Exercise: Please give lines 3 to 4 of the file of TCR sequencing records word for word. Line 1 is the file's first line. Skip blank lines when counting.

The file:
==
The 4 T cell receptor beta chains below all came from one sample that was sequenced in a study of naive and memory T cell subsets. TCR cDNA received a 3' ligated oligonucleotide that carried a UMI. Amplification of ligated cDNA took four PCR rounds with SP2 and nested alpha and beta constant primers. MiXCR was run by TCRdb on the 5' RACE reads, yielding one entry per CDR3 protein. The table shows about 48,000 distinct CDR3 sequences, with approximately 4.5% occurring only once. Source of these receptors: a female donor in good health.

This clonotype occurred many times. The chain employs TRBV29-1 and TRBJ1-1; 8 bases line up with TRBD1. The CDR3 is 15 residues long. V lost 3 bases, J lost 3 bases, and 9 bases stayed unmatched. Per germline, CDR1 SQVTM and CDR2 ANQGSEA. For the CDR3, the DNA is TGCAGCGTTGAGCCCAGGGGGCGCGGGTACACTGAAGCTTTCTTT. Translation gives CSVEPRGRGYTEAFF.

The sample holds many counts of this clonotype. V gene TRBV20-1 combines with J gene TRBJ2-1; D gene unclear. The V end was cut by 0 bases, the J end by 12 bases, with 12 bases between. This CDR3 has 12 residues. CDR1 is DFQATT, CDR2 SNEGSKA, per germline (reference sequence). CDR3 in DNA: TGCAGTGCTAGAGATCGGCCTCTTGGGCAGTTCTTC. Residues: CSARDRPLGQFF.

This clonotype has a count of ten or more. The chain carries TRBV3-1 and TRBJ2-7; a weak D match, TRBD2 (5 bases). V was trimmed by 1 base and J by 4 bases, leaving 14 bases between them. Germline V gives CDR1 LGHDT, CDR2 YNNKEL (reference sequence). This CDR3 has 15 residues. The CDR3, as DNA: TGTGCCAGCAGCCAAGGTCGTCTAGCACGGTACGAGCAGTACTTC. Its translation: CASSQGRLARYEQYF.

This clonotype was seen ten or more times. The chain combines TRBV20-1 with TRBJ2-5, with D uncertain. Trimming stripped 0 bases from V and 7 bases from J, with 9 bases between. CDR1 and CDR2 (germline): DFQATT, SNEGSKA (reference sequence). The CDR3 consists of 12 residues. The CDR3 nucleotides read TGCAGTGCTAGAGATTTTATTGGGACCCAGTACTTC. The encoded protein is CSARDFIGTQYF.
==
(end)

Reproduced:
The sample holds many counts of this clonotype. V gene TRBV20-1 combines with J gene TRBJ2-1; D gene unclear. The V end was cut by 0 bases, the J end by 12 bases, with 12 bases between. This CDR3 has 12 residues. CDR1 is DFQATT, CDR2 SNEGSKA, per germline (reference sequence). CDR3 in DNA: TGCAGTGCTAGAGATCGGCCTCTTGGGCAGTTCTTC. Residues: CSARDRPLGQFF.

This clonotype has a count of ten or more. The chain carries TRBV3-1 and TRBJ2-7; a weak D match, TRBD2 (5 bases). V was trimmed by 1 base and J by 4 bases, leaving 14 bases between them. Germline V gives CDR1 LGHDT, CDR2 YNNKEL (reference sequence). This CDR3 has 15 residues. The CDR3, as DNA: TGTGCCAGCAGCCAAGGTCGTCTAGCACGGTACGAGCAGTACTTC. Its translation: CASSQGRLARYEQYF.